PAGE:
Permanent URL to this publication: http://dx.doi.org/10.5167/uzh-33290
In a pioneering approach towards the explanation of the phenomenon of “yes man” behavior in organizations, Prendergast [American Economic Review 83 (1993) 757–770] argued that incentive contracts in employment relationships generally make a worker distort his privately acquired information. This would imply that there is a trade-off between inducing a worker to exert costly effort and inducing him to tell the truth. In contrast, we show that with optimally designed contracts, which we term integrity contracts, the worker will both exert effort and report his information truthfully, and hence the first best can be achieved.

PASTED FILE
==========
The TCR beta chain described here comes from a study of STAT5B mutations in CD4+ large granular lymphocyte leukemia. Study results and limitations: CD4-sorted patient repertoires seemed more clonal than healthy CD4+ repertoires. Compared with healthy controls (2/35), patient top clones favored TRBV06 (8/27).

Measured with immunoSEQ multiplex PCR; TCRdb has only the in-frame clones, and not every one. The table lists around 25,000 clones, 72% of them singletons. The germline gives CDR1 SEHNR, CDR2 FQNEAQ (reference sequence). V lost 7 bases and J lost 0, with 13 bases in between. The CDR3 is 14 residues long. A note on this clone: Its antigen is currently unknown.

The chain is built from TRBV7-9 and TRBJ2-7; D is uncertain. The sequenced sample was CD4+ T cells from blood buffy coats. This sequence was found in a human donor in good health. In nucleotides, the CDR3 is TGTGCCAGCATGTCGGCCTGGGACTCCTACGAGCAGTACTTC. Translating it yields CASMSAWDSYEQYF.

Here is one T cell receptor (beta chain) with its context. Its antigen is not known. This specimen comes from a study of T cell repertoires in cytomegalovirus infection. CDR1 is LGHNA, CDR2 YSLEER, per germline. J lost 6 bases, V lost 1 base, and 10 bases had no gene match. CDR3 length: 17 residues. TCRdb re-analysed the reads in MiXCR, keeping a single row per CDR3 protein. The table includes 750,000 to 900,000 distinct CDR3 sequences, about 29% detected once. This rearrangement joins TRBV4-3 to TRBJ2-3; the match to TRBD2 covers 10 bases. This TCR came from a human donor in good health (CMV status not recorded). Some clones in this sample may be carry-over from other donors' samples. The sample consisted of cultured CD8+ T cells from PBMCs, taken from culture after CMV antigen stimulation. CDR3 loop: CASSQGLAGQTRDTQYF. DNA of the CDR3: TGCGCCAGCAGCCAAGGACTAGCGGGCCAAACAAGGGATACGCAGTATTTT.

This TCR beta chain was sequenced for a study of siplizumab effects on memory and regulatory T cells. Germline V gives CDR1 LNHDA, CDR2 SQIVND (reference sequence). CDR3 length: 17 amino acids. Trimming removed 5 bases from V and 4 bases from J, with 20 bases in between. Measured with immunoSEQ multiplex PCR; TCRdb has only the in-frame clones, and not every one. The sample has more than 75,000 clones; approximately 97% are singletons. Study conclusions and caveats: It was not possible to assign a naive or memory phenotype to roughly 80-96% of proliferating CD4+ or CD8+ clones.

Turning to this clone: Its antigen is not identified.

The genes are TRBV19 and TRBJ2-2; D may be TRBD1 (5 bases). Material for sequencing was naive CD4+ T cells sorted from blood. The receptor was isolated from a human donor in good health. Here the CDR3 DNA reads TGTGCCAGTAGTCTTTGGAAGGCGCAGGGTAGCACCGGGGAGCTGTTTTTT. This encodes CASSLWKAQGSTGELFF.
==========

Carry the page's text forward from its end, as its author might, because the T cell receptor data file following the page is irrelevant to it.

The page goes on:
|Item Type:||Journal Article, refereed, original work|
|Communities & Collections:||03 Faculty of Economics > Department of Economics|
|Deposited On:||08 Apr 2010 11:15|
|Last Modified:||23 Nov 2012 17:20|
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